Dissolving Final Restraining Orders
By Snyder & Sarno on February 04, 2014
One of the remedies for victims of domestic violence is a final restraining order (FRO), which prohibits contact between the batterer and the victim. In New Jersey, FROs are permanent, meaning they last forever. However, there are instances where a FRO can be dissolved based on an application filed by one of the parties the FRO. This was discussed in a recent case in the New Jersey Appellate Division, S.D. v. M.J.R.
In that case, the defendant-batterer moved to vacate the FRO due to newly discovered evidence that came to light during a separate criminal trial that occurred because of his violent relationship with the plaintiff. The court noted that a FRO can be dissolved for good cause. To determine whether there is good cause, the court may take into consideration the factors set forth in Carfagno v. Carfagno, which are as follows:
(1) Whether the victim consented to lift the restraining order;
(2) Whether the victim fears the defendant;
(3) The nature of the relationship between the parties today;
(4) The number of times that the defendant has been convicted of contempt for violating the order;
(5) Whether the defendant has a continuing involvement with drug or alcohol abuse;
(6) Whether the defendant has been involved in other violent acts with other persons;
(7) Whether the defendant has engaged in counseling;
(8) The age and health of the defendant;
(9) Whether the victim is acting in good faith when opposing the defendant’s request;
(10) Whether another jurisdiction has entered a restraining order protecting the victim from the defendant; and
(11) Other factors deemed relevant by court.
However, after noting these factors, the court pointed out that the linchpin in determining whether to dismiss a FRO is whether there has been a substantial change in circumstances since the FRO was entered that constitutes good cause to dismiss the FRO.
In this case, the court found that the Carfagno factors weighed against dismissing the FRO. The court then looked to whether the newly discovered evidence, namely medical records, should result in dismissing the FRO.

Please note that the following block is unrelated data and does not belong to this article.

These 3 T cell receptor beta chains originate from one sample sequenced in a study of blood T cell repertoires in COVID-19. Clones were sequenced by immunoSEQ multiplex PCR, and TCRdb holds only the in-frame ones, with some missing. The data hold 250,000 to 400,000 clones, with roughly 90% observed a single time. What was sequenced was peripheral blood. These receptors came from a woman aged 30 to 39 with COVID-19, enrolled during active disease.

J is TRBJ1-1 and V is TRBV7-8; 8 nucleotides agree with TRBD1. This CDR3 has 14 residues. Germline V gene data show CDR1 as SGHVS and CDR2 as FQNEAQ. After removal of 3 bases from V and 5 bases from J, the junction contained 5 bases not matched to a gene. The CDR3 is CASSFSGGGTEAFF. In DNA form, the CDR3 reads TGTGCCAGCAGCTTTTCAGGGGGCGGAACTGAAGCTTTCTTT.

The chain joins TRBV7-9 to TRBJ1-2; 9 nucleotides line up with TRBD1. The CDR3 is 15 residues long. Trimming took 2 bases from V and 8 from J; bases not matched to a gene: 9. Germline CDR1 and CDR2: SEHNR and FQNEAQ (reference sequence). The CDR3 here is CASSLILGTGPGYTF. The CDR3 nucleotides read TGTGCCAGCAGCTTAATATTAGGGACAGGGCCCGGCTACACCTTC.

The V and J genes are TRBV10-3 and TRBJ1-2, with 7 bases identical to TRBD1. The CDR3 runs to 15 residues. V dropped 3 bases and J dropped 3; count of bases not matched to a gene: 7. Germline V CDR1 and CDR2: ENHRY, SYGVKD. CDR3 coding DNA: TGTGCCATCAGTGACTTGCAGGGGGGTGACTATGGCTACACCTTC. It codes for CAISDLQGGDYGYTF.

To dismiss the FRO with newly discovered evidence, the court requires “that the evidence would probably have changed the result, that it was unobtainable by the exercise of due diligence for use at the trial, and that the evidence was not merely cumulative.” However, the court ultimately found that the defendant could have gotten this evidence during the FRO hearing and additionally found that, given the extensive history of violence by the defendant against the victim, it would not have changed the result. Therefore, the FRO was not dissolved.
So, the takeaway from this case is that although FROs are permanent in New Jersey, they can be vacated in certain circumstances. However, in order to succeed in vacating a FRO, a defendant must be able to show a substantial change in circumstances and good cause. The court will consider a variety of factors when deciding whether to vacate the FRO, including whether the victim consents to or opposes the dismissal of the FRO. Many of the factors involve the court examining the relationship between the parties at the time of the application and the victim’s fear of the defendant.
If you are a victim of domestic violence, remember that the law provides you many remedies. You should speak with an experienced attorney to find out what legal options you have. If you have questions about your rights and remedies, please contact the experienced attorneys at Snyder & Sarno at (973) 274-5200.
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